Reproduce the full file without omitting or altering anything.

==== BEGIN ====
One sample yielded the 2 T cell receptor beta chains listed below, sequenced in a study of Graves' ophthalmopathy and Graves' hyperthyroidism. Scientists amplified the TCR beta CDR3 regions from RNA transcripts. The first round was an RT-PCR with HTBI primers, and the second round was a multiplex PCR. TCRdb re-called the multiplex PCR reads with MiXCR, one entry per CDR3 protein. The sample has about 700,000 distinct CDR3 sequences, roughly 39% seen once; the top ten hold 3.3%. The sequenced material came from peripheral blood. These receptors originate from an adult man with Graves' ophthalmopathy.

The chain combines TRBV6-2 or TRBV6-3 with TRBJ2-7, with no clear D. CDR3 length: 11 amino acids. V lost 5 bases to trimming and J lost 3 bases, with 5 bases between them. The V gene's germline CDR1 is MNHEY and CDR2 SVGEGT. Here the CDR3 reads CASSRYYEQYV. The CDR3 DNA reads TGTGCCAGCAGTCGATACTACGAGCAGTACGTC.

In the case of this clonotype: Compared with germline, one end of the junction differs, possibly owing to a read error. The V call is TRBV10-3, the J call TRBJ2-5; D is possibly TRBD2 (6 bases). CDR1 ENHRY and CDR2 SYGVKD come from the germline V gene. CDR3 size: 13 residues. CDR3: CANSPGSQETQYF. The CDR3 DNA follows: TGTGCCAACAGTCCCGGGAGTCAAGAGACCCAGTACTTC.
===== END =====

One sample yielded the 2 T cell receptor beta chains listed below, sequenced in a study of Graves' ophthalmopathy and Graves' hyperthyroidism. Scientists amplified the TCR beta CDR3 regions from RNA transcripts. The first round was an RT-PCR with HTBI primers, and the second round was a multiplex PCR. TCRdb re-called the multiplex PCR reads with MiXCR, one entry per CDR3 protein. The sample has about 700,000 distinct CDR3 sequences, roughly 39% seen once; the top ten hold 3.3%. The sequenced material came from peripheral blood. These receptors originate from an adult man with Graves' ophthalmopathy.

The chain combines TRBV6-2 or TRBV6-3 with TRBJ2-7, with no clear D. CDR3 length: 11 amino acids. V lost 5 bases to trimming and J lost 3 bases, with 5 bases between them. The V gene's germline CDR1 is MNHEY and CDR2 SVGEGT. Here the CDR3 reads CASSRYYEQYV. The CDR3 DNA reads TGTGCCAGCAGTCGATACTACGAGCAGTACGTC.

In the case of this clonotype: Compared with germline, one end of the junction differs, possibly owing to a read error. The V call is TRBV10-3, the J call TRBJ2-5; D is possibly TRBD2 (6 bases). CDR1 ENHRY and CDR2 SYGVKD come from the germline V gene. CDR3 size: 13 residues. CDR3: CANSPGSQETQYF. The CDR3 DNA follows: TGTGCCAACAGTCCCGGGAGTCAAGAGACCCAGTACTTC.